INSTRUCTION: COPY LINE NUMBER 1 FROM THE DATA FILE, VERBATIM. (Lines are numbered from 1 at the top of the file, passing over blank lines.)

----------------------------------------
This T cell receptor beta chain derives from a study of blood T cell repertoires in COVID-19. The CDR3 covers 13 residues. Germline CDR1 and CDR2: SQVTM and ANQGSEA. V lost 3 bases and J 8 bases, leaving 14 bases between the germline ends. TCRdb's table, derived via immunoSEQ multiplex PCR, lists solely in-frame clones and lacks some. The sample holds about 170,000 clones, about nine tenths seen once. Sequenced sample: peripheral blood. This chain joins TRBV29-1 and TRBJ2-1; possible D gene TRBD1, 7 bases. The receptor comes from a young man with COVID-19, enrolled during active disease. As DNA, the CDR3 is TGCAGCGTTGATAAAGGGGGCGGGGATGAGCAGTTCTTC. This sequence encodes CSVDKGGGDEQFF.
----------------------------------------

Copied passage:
This T cell receptor beta chain derives from a study of blood T cell repertoires in COVID-19. The CDR3 covers 13 residues. Germline CDR1 and CDR2: SQVTM and ANQGSEA. V lost 3 bases and J 8 bases, leaving 14 bases between the germline ends. TCRdb's table, derived via immunoSEQ multiplex PCR, lists solely in-frame clones and lacks some. The sample holds about 170,000 clones, about nine tenths seen once. Sequenced sample: peripheral blood. This chain joins TRBV29-1 and TRBJ2-1; possible D gene TRBD1, 7 bases. The receptor comes from a young man with COVID-19, enrolled during active disease. As DNA, the CDR3 is TGCAGCGTTGATAAAGGGGGCGGGGATGAGCAGTTCTTC. This sequence encodes CSVDKGGGDEQFF.